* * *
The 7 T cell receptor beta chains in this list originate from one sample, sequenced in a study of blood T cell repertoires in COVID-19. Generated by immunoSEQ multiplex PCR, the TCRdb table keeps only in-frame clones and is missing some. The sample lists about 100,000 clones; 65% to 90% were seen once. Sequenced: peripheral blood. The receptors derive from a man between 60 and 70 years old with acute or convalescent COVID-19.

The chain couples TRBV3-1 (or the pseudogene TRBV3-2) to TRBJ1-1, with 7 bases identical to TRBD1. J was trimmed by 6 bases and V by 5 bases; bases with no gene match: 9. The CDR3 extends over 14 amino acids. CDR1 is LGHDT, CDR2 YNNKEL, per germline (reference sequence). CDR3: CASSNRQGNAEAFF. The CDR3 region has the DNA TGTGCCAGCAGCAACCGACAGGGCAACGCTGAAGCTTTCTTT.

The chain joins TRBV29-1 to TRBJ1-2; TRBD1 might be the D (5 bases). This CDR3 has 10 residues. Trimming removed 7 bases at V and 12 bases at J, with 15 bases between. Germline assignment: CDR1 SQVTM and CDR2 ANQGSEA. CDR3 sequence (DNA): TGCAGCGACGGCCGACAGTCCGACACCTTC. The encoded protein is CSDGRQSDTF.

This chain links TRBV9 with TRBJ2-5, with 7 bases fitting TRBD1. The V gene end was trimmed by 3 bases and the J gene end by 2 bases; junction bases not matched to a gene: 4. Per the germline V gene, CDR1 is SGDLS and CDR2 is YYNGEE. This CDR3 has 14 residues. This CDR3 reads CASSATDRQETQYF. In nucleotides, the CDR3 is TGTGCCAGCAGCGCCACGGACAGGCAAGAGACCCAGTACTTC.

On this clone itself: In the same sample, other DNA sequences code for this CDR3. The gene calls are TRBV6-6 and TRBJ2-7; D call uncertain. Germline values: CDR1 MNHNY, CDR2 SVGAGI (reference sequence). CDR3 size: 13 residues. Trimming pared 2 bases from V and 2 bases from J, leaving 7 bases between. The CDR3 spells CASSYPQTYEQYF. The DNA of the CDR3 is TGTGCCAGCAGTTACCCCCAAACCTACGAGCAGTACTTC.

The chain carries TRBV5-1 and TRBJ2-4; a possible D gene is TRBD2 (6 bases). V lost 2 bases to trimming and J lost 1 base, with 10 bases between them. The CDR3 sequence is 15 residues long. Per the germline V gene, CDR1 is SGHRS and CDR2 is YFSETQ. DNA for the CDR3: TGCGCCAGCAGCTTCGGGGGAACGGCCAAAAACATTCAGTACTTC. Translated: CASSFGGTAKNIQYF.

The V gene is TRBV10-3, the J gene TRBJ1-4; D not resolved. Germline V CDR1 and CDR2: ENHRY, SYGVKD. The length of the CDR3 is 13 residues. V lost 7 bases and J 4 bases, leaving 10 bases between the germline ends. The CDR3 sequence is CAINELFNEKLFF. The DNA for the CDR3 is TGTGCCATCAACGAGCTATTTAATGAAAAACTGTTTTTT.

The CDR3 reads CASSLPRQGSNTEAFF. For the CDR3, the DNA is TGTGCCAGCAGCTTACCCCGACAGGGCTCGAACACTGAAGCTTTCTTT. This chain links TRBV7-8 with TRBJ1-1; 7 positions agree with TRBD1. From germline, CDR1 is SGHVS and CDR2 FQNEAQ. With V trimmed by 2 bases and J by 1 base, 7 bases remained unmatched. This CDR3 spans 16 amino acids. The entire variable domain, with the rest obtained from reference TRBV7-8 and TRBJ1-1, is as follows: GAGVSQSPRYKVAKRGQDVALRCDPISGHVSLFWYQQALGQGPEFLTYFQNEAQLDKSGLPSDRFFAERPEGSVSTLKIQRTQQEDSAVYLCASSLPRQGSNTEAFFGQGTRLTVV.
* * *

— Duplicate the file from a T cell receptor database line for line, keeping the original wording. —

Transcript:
The 7 T cell receptor beta chains in this list originate from one sample, sequenced in a study of blood T cell repertoires in COVID-19. Generated by immunoSEQ multiplex PCR, the TCRdb table keeps only in-frame clones and is missing some. The sample lists about 100,000 clones; 65% to 90% were seen once. Sequenced: peripheral blood. The receptors derive from a man between 60 and 70 years old with acute or convalescent COVID-19.

The chain couples TRBV3-1 (or the pseudogene TRBV3-2) to TRBJ1-1, with 7 bases identical to TRBD1. J was trimmed by 6 bases and V by 5 bases; bases with no gene match: 9. The CDR3 extends over 14 amino acids. CDR1 is LGHDT, CDR2 YNNKEL, per germline (reference sequence). CDR3: CASSNRQGNAEAFF. The CDR3 region has the DNA TGTGCCAGCAGCAACCGACAGGGCAACGCTGAAGCTTTCTTT.

The chain joins TRBV29-1 to TRBJ1-2; TRBD1 might be the D (5 bases). This CDR3 has 10 residues. Trimming removed 7 bases at V and 12 bases at J, with 15 bases between. Germline assignment: CDR1 SQVTM and CDR2 ANQGSEA. CDR3 sequence (DNA): TGCAGCGACGGCCGACAGTCCGACACCTTC. The encoded protein is CSDGRQSDTF.

This chain links TRBV9 with TRBJ2-5, with 7 bases fitting TRBD1. The V gene end was trimmed by 3 bases and the J gene end by 2 bases; junction bases not matched to a gene: 4. Per the germline V gene, CDR1 is SGDLS and CDR2 is YYNGEE. This CDR3 has 14 residues. This CDR3 reads CASSATDRQETQYF. In nucleotides, the CDR3 is TGTGCCAGCAGCGCCACGGACAGGCAAGAGACCCAGTACTTC.

On this clone itself: In the same sample, other DNA sequences code for this CDR3. The gene calls are TRBV6-6 and TRBJ2-7; D call uncertain. Germline values: CDR1 MNHNY, CDR2 SVGAGI (reference sequence). CDR3 size: 13 residues. Trimming pared 2 bases from V and 2 bases from J, leaving 7 bases between. The CDR3 spells CASSYPQTYEQYF. The DNA of the CDR3 is TGTGCCAGCAGTTACCCCCAAACCTACGAGCAGTACTTC.

The chain carries TRBV5-1 and TRBJ2-4; a possible D gene is TRBD2 (6 bases). V lost 2 bases to trimming and J lost 1 base, with 10 bases between them. The CDR3 sequence is 15 residues long. Per the germline V gene, CDR1 is SGHRS and CDR2 is YFSETQ. DNA for the CDR3: TGCGCCAGCAGCTTCGGGGGAACGGCCAAAAACATTCAGTACTTC. Translated: CASSFGGTAKNIQYF.

The V gene is TRBV10-3, the J gene TRBJ1-4; D not resolved. Germline V CDR1 and CDR2: ENHRY, SYGVKD. The length of the CDR3 is 13 residues. V lost 7 bases and J 4 bases, leaving 10 bases between the germline ends. The CDR3 sequence is CAINELFNEKLFF. The DNA for the CDR3 is TGTGCCATCAACGAGCTATTTAATGAAAAACTGTTTTTT.

The CDR3 reads CASSLPRQGSNTEAFF. For the CDR3, the DNA is TGTGCCAGCAGCTTACCCCGACAGGGCTCGAACACTGAAGCTTTCTTT. This chain links TRBV7-8 with TRBJ1-1; 7 positions agree with TRBD1. From germline, CDR1 is SGHVS and CDR2 FQNEAQ. With V trimmed by 2 bases and J by 1 base, 7 bases remained unmatched. This CDR3 spans 16 amino acids. The entire variable domain, with the rest obtained from reference TRBV7-8 and TRBJ1-1, is as follows: GAGVSQSPRYKVAKRGQDVALRCDPISGHVSLFWYQQALGQGPEFLTYFQNEAQLDKSGLPSDRFFAERPEGSVSTLKIQRTQQEDSAVYLCASSLPRQGSNTEAFFGQGTRLTVV.